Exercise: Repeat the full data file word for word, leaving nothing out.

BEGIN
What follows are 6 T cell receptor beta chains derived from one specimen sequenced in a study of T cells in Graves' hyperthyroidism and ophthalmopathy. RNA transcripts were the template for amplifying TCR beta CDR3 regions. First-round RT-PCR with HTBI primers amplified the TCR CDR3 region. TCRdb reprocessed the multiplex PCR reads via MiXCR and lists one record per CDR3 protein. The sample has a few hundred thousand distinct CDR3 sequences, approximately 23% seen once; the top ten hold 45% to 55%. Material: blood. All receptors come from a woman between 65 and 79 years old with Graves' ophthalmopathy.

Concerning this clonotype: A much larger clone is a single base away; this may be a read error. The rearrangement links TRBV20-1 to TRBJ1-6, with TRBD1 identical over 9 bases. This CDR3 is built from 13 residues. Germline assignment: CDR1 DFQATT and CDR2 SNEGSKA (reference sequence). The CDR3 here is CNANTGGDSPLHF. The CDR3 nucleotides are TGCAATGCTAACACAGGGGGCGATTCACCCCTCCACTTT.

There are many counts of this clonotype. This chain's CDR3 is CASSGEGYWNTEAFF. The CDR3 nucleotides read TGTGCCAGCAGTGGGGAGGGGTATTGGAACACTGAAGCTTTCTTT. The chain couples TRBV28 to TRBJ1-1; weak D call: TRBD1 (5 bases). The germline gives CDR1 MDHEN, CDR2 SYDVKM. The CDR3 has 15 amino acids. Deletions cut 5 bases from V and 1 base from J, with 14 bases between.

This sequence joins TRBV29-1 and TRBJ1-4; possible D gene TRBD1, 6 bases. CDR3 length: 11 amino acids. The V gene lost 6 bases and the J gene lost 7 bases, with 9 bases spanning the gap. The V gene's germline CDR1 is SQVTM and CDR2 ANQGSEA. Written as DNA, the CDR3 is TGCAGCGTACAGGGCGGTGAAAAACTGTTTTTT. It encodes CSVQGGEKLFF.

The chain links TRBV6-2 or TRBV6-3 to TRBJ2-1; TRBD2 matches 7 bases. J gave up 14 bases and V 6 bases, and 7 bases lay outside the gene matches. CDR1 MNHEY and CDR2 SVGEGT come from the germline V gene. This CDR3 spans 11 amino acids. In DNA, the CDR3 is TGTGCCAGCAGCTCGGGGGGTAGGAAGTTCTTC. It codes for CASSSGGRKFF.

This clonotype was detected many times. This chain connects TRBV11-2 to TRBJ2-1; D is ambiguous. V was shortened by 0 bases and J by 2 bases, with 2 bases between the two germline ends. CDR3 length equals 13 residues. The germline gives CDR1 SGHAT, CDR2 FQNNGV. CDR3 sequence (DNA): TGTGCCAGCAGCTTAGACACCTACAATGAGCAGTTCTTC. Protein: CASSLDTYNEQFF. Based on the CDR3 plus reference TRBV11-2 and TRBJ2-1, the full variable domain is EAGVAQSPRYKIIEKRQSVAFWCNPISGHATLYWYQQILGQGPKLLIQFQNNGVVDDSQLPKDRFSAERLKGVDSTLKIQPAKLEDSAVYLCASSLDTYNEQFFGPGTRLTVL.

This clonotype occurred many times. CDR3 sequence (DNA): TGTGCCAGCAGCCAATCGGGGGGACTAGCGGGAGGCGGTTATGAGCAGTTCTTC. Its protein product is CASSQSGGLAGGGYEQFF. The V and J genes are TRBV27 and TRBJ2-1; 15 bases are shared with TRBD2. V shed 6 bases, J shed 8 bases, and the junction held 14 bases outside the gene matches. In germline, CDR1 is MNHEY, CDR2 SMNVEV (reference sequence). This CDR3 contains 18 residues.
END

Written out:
What follows are 6 T cell receptor beta chains derived from one specimen sequenced in a study of T cells in Graves' hyperthyroidism and ophthalmopathy. RNA transcripts were the template for amplifying TCR beta CDR3 regions. First-round RT-PCR with HTBI primers amplified the TCR CDR3 region. TCRdb reprocessed the multiplex PCR reads via MiXCR and lists one record per CDR3 protein. The sample has a few hundred thousand distinct CDR3 sequences, approximately 23% seen once; the top ten hold 45% to 55%. Material: blood. All receptors come from a woman between 65 and 79 years old with Graves' ophthalmopathy.

Concerning this clonotype: A much larger clone is a single base away; this may be a read error. The rearrangement links TRBV20-1 to TRBJ1-6, with TRBD1 identical over 9 bases. This CDR3 is built from 13 residues. Germline assignment: CDR1 DFQATT and CDR2 SNEGSKA (reference sequence). The CDR3 here is CNANTGGDSPLHF. The CDR3 nucleotides are TGCAATGCTAACACAGGGGGCGATTCACCCCTCCACTTT.

There are many counts of this clonotype. This chain's CDR3 is CASSGEGYWNTEAFF. The CDR3 nucleotides read TGTGCCAGCAGTGGGGAGGGGTATTGGAACACTGAAGCTTTCTTT. The chain couples TRBV28 to TRBJ1-1; weak D call: TRBD1 (5 bases). The germline gives CDR1 MDHEN, CDR2 SYDVKM. The CDR3 has 15 amino acids. Deletions cut 5 bases from V and 1 base from J, with 14 bases between.

This sequence joins TRBV29-1 and TRBJ1-4; possible D gene TRBD1, 6 bases. CDR3 length: 11 amino acids. The V gene lost 6 bases and the J gene lost 7 bases, with 9 bases spanning the gap. The V gene's germline CDR1 is SQVTM and CDR2 ANQGSEA. Written as DNA, the CDR3 is TGCAGCGTACAGGGCGGTGAAAAACTGTTTTTT. It encodes CSVQGGEKLFF.

The chain links TRBV6-2 or TRBV6-3 to TRBJ2-1; TRBD2 matches 7 bases. J gave up 14 bases and V 6 bases, and 7 bases lay outside the gene matches. CDR1 MNHEY and CDR2 SVGEGT come from the germline V gene. This CDR3 spans 11 amino acids. In DNA, the CDR3 is TGTGCCAGCAGCTCGGGGGGTAGGAAGTTCTTC. It codes for CASSSGGRKFF.

This clonotype was detected many times. This chain connects TRBV11-2 to TRBJ2-1; D is ambiguous. V was shortened by 0 bases and J by 2 bases, with 2 bases between the two germline ends. CDR3 length equals 13 residues. The germline gives CDR1 SGHAT, CDR2 FQNNGV. CDR3 sequence (DNA): TGTGCCAGCAGCTTAGACACCTACAATGAGCAGTTCTTC. Protein: CASSLDTYNEQFF. Based on the CDR3 plus reference TRBV11-2 and TRBJ2-1, the full variable domain is EAGVAQSPRYKIIEKRQSVAFWCNPISGHATLYWYQQILGQGPKLLIQFQNNGVVDDSQLPKDRFSAERLKGVDSTLKIQPAKLEDSAVYLCASSLDTYNEQFFGPGTRLTVL.

This clonotype occurred many times. CDR3 sequence (DNA): TGTGCCAGCAGCCAATCGGGGGGACTAGCGGGAGGCGGTTATGAGCAGTTCTTC. Its protein product is CASSQSGGLAGGGYEQFF. The V and J genes are TRBV27 and TRBJ2-1; 15 bases are shared with TRBD2. V shed 6 bases, J shed 8 bases, and the junction held 14 bases outside the gene matches. In germline, CDR1 is MNHEY, CDR2 SMNVEV (reference sequence). This CDR3 contains 18 residues.